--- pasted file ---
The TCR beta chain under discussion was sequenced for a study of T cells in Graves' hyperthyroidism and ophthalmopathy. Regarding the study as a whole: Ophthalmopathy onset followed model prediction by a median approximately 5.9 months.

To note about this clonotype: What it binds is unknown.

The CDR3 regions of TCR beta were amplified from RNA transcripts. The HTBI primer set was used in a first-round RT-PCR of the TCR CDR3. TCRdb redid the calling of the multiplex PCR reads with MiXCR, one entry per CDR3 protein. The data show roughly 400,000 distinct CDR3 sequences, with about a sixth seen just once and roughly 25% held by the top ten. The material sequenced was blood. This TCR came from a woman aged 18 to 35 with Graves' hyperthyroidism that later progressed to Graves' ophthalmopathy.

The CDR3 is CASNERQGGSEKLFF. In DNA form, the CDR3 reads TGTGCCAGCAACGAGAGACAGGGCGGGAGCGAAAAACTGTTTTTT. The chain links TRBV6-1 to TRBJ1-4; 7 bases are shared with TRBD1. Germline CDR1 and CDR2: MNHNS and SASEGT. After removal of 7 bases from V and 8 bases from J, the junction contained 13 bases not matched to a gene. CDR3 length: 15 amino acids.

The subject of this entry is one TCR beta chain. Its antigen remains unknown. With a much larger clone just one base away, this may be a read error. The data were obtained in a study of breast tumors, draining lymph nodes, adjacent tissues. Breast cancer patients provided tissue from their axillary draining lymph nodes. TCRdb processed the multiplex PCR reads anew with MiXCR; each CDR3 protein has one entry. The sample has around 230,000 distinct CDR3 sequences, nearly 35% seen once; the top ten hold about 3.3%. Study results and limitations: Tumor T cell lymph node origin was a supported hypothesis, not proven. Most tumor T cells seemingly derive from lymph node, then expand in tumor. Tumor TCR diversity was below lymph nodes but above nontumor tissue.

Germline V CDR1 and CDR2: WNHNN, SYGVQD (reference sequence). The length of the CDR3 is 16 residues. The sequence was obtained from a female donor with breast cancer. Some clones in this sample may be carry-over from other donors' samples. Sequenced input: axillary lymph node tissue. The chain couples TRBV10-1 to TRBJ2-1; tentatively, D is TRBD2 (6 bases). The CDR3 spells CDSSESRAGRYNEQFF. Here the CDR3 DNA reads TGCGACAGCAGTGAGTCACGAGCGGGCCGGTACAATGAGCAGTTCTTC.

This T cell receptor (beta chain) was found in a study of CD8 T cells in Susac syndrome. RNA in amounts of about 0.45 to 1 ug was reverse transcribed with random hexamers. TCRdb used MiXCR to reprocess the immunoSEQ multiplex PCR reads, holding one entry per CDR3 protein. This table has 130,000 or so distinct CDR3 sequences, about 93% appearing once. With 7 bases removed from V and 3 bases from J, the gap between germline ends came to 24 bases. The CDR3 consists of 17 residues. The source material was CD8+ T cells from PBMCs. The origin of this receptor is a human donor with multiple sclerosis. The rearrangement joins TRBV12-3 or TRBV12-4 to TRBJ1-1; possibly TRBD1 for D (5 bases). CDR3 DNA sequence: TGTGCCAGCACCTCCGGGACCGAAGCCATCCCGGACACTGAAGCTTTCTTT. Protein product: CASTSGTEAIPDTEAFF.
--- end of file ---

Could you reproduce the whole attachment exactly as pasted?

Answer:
The TCR beta chain under discussion was sequenced for a study of T cells in Graves' hyperthyroidism and ophthalmopathy. Regarding the study as a whole: Ophthalmopathy onset followed model prediction by a median approximately 5.9 months.

To note about this clonotype: What it binds is unknown.

The CDR3 regions of TCR beta were amplified from RNA transcripts. The HTBI primer set was used in a first-round RT-PCR of the TCR CDR3. TCRdb redid the calling of the multiplex PCR reads with MiXCR, one entry per CDR3 protein. The data show roughly 400,000 distinct CDR3 sequences, with about a sixth seen just once and roughly 25% held by the top ten. The material sequenced was blood. This TCR came from a woman aged 18 to 35 with Graves' hyperthyroidism that later progressed to Graves' ophthalmopathy.

The CDR3 is CASNERQGGSEKLFF. In DNA form, the CDR3 reads TGTGCCAGCAACGAGAGACAGGGCGGGAGCGAAAAACTGTTTTTT. The chain links TRBV6-1 to TRBJ1-4; 7 bases are shared with TRBD1. Germline CDR1 and CDR2: MNHNS and SASEGT. After removal of 7 bases from V and 8 bases from J, the junction contained 13 bases not matched to a gene. CDR3 length: 15 amino acids.

The subject of this entry is one TCR beta chain. Its antigen remains unknown. With a much larger clone just one base away, this may be a read error. The data were obtained in a study of breast tumors, draining lymph nodes, adjacent tissues. Breast cancer patients provided tissue from their axillary draining lymph nodes. TCRdb processed the multiplex PCR reads anew with MiXCR; each CDR3 protein has one entry. The sample has around 230,000 distinct CDR3 sequences, nearly 35% seen once; the top ten hold about 3.3%. Study results and limitations: Tumor T cell lymph node origin was a supported hypothesis, not proven. Most tumor T cells seemingly derive from lymph node, then expand in tumor. Tumor TCR diversity was below lymph nodes but above nontumor tissue.

Germline V CDR1 and CDR2: WNHNN, SYGVQD (reference sequence). The length of the CDR3 is 16 residues. The sequence was obtained from a female donor with breast cancer. Some clones in this sample may be carry-over from other donors' samples. Sequenced input: axillary lymph node tissue. The chain couples TRBV10-1 to TRBJ2-1; tentatively, D is TRBD2 (6 bases). The CDR3 spells CDSSESRAGRYNEQFF. Here the CDR3 DNA reads TGCGACAGCAGTGAGTCACGAGCGGGCCGGTACAATGAGCAGTTCTTC.

This T cell receptor (beta chain) was found in a study of CD8 T cells in Susac syndrome. RNA in amounts of about 0.45 to 1 ug was reverse transcribed with random hexamers. TCRdb used MiXCR to reprocess the immunoSEQ multiplex PCR reads, holding one entry per CDR3 protein. This table has 130,000 or so distinct CDR3 sequences, about 93% appearing once. With 7 bases removed from V and 3 bases from J, the gap between germline ends came to 24 bases. The CDR3 consists of 17 residues. The source material was CD8+ T cells from PBMCs. The origin of this receptor is a human donor with multiple sclerosis. The rearrangement joins TRBV12-3 or TRBV12-4 to TRBJ1-1; possibly TRBD1 for D (5 bases). CDR3 DNA sequence: TGTGCCAGCACCTCCGGGACCGAAGCCATCCCGGACACTGAAGCTTTCTTT. Protein product: CASTSGTEAIPDTEAFF.